Dr. Cleary awarded $1.5 million to research diabetes drug’s potential anti-cancer effects
More than $1.5 million for breast cancer research has been awarded to Dr. Margot Cleary, leader of the Nutrition and Metabolism section at The Hormel Institute, University of Minnesota and Mayo Clinic.
Funded through 2016, the federal grant will support research to determine whether metformin (Glucophage), a commonly prescribed Type 2 diabetes drug, has cancer-preventive qualities. Studies performed by Cleary and her research team will study if metformin treatment offers similar actions as calorie restriction in preventing mammary tumors.
Research under the grant – approved by the National Cancer Center, part of the National Institutes of Health – also will help determine if body weight status affects the anti-cancer actions of metformin and calorie restriction.
“This research is important because there is an increasing awareness that obesity and being overweight increase women’s risk for postmenopausal breast cancer,” Cleary said.
Interest in metformin as an anticancer agent has developed from studies of people with adult onset (Type 2) diabetes mellitus. There seems to be a reduced overall cancer mortality/incidence in diabetic people treated with metformin compared to other diabetes therapies, Cleary said.
Subsequent studies showed a specific effect for breast cancer incidence, she said, leading her to pursue researching whether metformin could be used independently of diabetes to prevent cancer.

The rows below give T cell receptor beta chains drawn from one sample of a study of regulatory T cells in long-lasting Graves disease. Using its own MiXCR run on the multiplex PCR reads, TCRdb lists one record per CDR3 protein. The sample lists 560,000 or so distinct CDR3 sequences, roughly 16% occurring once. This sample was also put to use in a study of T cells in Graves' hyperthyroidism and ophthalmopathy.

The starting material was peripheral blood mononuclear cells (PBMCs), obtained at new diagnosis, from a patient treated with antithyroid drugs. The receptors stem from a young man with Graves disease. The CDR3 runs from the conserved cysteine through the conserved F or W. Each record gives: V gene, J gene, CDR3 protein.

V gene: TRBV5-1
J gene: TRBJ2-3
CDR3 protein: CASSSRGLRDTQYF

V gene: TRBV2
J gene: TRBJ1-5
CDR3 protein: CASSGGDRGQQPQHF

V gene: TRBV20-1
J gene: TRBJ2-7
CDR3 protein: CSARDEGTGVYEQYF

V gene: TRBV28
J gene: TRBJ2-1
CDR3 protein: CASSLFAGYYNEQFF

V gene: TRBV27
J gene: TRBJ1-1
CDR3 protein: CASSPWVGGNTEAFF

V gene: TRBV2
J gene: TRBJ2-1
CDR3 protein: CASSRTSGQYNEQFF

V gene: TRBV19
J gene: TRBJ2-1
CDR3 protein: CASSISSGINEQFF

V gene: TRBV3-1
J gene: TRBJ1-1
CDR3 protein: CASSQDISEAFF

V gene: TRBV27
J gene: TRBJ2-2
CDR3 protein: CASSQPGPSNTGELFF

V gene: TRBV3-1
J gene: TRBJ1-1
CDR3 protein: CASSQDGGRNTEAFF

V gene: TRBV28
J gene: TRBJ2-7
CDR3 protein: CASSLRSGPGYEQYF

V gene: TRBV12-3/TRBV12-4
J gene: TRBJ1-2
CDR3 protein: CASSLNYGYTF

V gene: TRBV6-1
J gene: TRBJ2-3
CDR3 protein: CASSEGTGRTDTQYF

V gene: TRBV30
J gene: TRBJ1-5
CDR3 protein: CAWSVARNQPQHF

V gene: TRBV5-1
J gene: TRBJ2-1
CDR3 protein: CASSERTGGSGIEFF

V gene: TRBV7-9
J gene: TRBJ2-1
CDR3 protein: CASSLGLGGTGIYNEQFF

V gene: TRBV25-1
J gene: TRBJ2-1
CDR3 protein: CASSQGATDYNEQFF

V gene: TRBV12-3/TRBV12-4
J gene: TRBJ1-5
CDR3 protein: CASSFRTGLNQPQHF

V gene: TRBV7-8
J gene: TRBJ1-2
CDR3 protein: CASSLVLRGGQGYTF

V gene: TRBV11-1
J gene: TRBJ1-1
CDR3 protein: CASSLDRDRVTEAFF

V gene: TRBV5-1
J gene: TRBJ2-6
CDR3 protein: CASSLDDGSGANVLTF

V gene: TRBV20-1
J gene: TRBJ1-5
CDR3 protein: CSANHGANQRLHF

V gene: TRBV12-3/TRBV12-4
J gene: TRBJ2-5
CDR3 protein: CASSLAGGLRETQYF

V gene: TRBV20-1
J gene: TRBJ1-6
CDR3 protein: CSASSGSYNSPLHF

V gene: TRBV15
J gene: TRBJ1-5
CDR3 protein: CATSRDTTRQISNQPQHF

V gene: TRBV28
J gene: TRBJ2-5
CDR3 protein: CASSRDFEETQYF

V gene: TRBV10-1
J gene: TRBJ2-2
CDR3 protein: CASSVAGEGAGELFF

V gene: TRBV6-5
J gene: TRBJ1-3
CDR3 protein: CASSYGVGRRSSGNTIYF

The number of women potentially at increased risk for developing breast cancer due to their body weight status is quite high, given the high number of obese women worldwide, including approximately 18 million in the United States, Cleary said. Although the risk created by increased body weight is not as high as that associated with some genetic defects or family history of breast cancer, the overall impact potentially affects many women due to the large number of them who are overweight or obese.
“Identification of a safe and effective compound that women at increased risk could be prescribed would affect many women,” Cleary said. “Presently, there are several other compounds that can be taken but these have potentially serious side effects.”
The work will be done in collaboration with Dr. Adrian Hegeman of the University of Minnesota’s Departments of Horticultural Sciences & Plant Biology, Microbial & Plant Genomics Institute. Hegeman will help with serum measurements as well as the effects of interventions on proliferation of precursor cancer cells.
Members of the Cleary lab working on the project include Dr. Christine Seppanen, Dr. Michael Grossmann, Dr. Daqing Wang and Nancy Mizuno.
The Hormel Institute is a world-renowned medical research center specializing in researching nontoxic ways to prevent or control cancer. It comprises a group of highly successful medical scientists who have focused their efforts on determining the basic molecular mechanisms of cancer development to develop new anti-cancer agents